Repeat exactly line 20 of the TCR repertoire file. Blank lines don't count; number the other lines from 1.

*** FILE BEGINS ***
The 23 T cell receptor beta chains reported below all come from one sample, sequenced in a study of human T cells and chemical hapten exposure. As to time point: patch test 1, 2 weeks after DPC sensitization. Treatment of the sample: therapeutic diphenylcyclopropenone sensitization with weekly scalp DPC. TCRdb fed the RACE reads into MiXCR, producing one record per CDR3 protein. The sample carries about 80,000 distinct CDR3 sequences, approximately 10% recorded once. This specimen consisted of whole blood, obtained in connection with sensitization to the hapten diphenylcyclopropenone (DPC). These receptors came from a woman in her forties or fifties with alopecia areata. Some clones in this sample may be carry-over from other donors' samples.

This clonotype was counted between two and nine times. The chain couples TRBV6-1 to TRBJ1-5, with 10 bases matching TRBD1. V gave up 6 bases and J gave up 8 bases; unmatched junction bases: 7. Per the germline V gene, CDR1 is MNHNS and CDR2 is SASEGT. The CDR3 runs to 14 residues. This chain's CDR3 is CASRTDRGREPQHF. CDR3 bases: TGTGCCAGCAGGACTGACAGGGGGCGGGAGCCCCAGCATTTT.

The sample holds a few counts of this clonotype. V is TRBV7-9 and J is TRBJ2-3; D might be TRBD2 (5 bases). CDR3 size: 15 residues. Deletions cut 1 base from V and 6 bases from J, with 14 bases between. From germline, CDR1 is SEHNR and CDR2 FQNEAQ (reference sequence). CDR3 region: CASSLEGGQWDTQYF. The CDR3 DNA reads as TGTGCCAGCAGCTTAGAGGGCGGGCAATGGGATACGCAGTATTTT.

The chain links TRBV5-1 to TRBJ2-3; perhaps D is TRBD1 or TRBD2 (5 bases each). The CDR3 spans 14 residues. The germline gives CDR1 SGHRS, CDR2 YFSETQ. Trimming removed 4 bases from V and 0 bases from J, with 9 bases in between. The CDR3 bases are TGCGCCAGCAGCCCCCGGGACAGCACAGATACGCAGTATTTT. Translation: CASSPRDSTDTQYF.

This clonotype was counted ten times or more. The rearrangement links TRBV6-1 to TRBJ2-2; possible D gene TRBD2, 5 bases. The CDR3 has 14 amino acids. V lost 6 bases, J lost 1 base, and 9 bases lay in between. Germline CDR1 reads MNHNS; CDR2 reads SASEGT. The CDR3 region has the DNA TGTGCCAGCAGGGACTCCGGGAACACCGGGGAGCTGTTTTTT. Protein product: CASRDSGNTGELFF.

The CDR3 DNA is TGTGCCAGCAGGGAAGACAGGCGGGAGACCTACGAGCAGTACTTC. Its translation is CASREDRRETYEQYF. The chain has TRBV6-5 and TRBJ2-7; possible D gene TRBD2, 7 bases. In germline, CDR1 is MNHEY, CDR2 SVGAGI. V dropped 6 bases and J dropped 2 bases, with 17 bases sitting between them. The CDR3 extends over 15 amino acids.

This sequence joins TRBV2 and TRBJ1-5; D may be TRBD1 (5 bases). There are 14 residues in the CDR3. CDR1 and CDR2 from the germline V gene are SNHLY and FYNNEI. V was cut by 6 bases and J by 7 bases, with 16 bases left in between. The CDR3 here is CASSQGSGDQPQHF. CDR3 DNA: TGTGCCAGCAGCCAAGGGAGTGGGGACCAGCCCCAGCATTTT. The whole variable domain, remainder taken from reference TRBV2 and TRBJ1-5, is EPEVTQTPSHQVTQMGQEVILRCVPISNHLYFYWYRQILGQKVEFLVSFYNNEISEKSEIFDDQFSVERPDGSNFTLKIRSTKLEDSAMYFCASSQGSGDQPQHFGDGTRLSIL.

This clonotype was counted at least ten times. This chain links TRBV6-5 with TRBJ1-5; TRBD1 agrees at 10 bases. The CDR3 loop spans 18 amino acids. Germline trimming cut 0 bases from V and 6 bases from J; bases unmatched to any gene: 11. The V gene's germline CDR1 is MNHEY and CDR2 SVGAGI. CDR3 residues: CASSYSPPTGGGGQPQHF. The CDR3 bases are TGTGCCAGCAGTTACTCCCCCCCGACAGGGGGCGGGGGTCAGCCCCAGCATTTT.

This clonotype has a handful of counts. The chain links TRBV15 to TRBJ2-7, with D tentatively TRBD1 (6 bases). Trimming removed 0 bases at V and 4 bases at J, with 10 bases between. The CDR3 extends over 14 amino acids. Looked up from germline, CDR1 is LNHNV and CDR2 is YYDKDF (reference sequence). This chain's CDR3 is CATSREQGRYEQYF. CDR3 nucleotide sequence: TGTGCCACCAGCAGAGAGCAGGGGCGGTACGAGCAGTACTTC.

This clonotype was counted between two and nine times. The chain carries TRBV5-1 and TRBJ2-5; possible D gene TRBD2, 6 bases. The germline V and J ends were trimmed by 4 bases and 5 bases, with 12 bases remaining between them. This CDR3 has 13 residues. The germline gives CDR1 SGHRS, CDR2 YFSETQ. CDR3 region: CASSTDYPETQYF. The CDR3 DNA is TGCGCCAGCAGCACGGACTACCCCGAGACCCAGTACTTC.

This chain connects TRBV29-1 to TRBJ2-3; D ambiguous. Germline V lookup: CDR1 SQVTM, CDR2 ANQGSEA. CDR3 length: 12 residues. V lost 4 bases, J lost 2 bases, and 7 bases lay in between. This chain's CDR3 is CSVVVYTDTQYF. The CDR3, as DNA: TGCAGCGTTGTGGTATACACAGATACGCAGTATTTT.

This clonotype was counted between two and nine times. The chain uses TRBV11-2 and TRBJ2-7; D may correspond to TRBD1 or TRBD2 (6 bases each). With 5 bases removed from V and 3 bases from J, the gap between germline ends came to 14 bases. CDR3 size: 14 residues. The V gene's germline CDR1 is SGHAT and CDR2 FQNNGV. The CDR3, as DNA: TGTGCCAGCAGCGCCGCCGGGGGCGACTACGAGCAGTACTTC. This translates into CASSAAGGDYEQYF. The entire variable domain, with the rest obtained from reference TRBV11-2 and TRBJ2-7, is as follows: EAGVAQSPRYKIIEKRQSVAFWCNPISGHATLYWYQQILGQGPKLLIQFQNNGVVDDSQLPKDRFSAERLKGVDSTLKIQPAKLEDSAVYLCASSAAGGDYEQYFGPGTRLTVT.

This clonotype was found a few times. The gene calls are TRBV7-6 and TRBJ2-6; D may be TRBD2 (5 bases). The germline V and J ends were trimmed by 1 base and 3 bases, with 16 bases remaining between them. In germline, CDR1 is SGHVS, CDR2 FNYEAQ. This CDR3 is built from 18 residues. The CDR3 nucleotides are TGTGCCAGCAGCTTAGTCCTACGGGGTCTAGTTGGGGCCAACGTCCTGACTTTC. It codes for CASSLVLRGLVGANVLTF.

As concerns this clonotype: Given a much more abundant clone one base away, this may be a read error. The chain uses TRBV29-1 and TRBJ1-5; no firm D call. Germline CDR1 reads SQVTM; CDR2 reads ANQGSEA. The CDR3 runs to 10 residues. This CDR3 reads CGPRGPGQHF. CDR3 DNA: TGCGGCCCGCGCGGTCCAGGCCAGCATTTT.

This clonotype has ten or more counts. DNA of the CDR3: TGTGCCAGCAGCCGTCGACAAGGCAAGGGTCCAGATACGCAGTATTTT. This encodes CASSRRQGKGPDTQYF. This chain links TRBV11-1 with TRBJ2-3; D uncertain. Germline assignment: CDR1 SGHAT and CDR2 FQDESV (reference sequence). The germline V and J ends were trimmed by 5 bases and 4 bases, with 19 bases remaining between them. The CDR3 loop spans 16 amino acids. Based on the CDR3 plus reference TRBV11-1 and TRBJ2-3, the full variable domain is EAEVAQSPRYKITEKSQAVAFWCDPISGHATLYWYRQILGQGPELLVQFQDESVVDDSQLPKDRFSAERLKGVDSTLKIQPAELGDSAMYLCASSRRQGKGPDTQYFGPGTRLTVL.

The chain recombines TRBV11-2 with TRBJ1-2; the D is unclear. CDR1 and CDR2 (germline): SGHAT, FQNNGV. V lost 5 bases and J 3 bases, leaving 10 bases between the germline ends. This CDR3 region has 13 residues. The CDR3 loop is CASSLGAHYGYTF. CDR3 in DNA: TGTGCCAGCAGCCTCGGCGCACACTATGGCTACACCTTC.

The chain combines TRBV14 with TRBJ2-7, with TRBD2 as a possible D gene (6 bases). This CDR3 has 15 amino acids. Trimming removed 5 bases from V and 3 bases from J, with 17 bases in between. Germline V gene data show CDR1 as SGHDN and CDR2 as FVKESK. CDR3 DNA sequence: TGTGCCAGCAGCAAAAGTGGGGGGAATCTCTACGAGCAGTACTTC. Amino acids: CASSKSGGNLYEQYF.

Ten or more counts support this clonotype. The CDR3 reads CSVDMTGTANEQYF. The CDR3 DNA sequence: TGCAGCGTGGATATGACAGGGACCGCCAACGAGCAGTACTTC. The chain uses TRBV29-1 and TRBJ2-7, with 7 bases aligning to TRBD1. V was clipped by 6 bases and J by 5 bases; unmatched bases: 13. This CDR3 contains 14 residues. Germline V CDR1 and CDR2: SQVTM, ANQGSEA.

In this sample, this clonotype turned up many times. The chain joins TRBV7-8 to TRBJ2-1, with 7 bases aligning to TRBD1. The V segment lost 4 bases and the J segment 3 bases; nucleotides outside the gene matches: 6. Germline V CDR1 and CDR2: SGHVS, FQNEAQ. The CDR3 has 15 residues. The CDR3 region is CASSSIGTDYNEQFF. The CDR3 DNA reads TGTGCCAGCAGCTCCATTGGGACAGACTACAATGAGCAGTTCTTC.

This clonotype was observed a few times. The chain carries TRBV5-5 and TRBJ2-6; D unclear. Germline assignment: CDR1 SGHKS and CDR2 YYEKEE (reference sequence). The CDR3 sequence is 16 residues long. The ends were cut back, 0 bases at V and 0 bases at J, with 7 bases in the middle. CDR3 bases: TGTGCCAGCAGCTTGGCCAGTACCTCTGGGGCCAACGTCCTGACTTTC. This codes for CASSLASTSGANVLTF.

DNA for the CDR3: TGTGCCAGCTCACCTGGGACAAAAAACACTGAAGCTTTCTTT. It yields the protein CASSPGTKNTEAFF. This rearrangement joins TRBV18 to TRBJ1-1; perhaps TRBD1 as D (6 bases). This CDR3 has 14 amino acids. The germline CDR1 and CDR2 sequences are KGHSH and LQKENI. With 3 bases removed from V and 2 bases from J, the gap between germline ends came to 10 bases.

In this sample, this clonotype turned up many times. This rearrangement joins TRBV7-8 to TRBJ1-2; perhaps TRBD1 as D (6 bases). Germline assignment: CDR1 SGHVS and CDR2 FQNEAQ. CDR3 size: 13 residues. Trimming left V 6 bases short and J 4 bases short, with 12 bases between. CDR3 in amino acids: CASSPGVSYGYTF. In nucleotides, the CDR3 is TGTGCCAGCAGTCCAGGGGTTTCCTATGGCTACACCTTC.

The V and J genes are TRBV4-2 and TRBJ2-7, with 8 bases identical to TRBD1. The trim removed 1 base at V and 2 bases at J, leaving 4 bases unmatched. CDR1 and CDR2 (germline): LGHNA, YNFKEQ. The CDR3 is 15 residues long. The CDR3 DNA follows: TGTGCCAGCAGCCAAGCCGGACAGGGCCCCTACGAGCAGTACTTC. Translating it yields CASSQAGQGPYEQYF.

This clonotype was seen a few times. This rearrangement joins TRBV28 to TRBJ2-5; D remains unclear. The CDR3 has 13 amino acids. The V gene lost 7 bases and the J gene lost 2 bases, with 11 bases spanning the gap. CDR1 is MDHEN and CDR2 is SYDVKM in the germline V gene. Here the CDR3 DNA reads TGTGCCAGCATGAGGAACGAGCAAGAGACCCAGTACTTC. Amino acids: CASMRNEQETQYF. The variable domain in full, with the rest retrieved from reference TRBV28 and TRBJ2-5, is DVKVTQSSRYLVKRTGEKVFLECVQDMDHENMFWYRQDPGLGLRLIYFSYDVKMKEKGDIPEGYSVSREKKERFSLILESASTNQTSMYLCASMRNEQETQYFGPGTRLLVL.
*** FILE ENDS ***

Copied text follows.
This clonotype was observed a few times. The chain carries TRBV5-5 and TRBJ2-6; D unclear. Germline assignment: CDR1 SGHKS and CDR2 YYEKEE (reference sequence). The CDR3 sequence is 16 residues long. The ends were cut back, 0 bases at V and 0 bases at J, with 7 bases in the middle. CDR3 bases: TGTGCCAGCAGCTTGGCCAGTACCTCTGGGGCCAACGTCCTGACTTTC. This codes for CASSLASTSGANVLTF.